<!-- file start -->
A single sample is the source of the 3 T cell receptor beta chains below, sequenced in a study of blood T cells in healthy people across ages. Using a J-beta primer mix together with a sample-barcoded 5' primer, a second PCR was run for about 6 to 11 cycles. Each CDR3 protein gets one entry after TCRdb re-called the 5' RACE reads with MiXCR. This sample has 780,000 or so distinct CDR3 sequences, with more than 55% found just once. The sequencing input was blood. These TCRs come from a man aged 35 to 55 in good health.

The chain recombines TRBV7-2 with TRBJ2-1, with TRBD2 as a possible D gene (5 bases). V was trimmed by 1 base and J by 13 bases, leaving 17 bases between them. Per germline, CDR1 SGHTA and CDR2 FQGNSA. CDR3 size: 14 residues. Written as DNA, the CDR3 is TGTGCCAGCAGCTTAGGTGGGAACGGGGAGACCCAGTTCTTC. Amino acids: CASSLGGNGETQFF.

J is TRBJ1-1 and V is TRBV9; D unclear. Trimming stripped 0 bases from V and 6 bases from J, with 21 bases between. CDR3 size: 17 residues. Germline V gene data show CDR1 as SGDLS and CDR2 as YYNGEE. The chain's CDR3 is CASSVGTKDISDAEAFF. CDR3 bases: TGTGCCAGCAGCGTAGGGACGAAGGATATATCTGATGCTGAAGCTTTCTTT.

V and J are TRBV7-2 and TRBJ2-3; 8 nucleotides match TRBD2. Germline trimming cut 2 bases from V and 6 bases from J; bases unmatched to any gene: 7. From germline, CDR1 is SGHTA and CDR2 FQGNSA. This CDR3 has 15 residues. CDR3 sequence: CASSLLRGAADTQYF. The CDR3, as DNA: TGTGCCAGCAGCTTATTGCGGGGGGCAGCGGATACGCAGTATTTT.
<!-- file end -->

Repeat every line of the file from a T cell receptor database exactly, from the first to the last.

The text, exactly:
A single sample is the source of the 3 T cell receptor beta chains below, sequenced in a study of blood T cells in healthy people across ages. Using a J-beta primer mix together with a sample-barcoded 5' primer, a second PCR was run for about 6 to 11 cycles. Each CDR3 protein gets one entry after TCRdb re-called the 5' RACE reads with MiXCR. This sample has 780,000 or so distinct CDR3 sequences, with more than 55% found just once. The sequencing input was blood. These TCRs come from a man aged 35 to 55 in good health.

The chain recombines TRBV7-2 with TRBJ2-1, with TRBD2 as a possible D gene (5 bases). V was trimmed by 1 base and J by 13 bases, leaving 17 bases between them. Per germline, CDR1 SGHTA and CDR2 FQGNSA. CDR3 size: 14 residues. Written as DNA, the CDR3 is TGTGCCAGCAGCTTAGGTGGGAACGGGGAGACCCAGTTCTTC. Amino acids: CASSLGGNGETQFF.

J is TRBJ1-1 and V is TRBV9; D unclear. Trimming stripped 0 bases from V and 6 bases from J, with 21 bases between. CDR3 size: 17 residues. Germline V gene data show CDR1 as SGDLS and CDR2 as YYNGEE. The chain's CDR3 is CASSVGTKDISDAEAFF. CDR3 bases: TGTGCCAGCAGCGTAGGGACGAAGGATATATCTGATGCTGAAGCTTTCTTT.

V and J are TRBV7-2 and TRBJ2-3; 8 nucleotides match TRBD2. Germline trimming cut 2 bases from V and 6 bases from J; bases unmatched to any gene: 7. From germline, CDR1 is SGHTA and CDR2 FQGNSA. This CDR3 has 15 residues. CDR3 sequence: CASSLLRGAADTQYF. The CDR3, as DNA: TGTGCCAGCAGCTTATTGCGGGGGGCAGCGGATACGCAGTATTTT.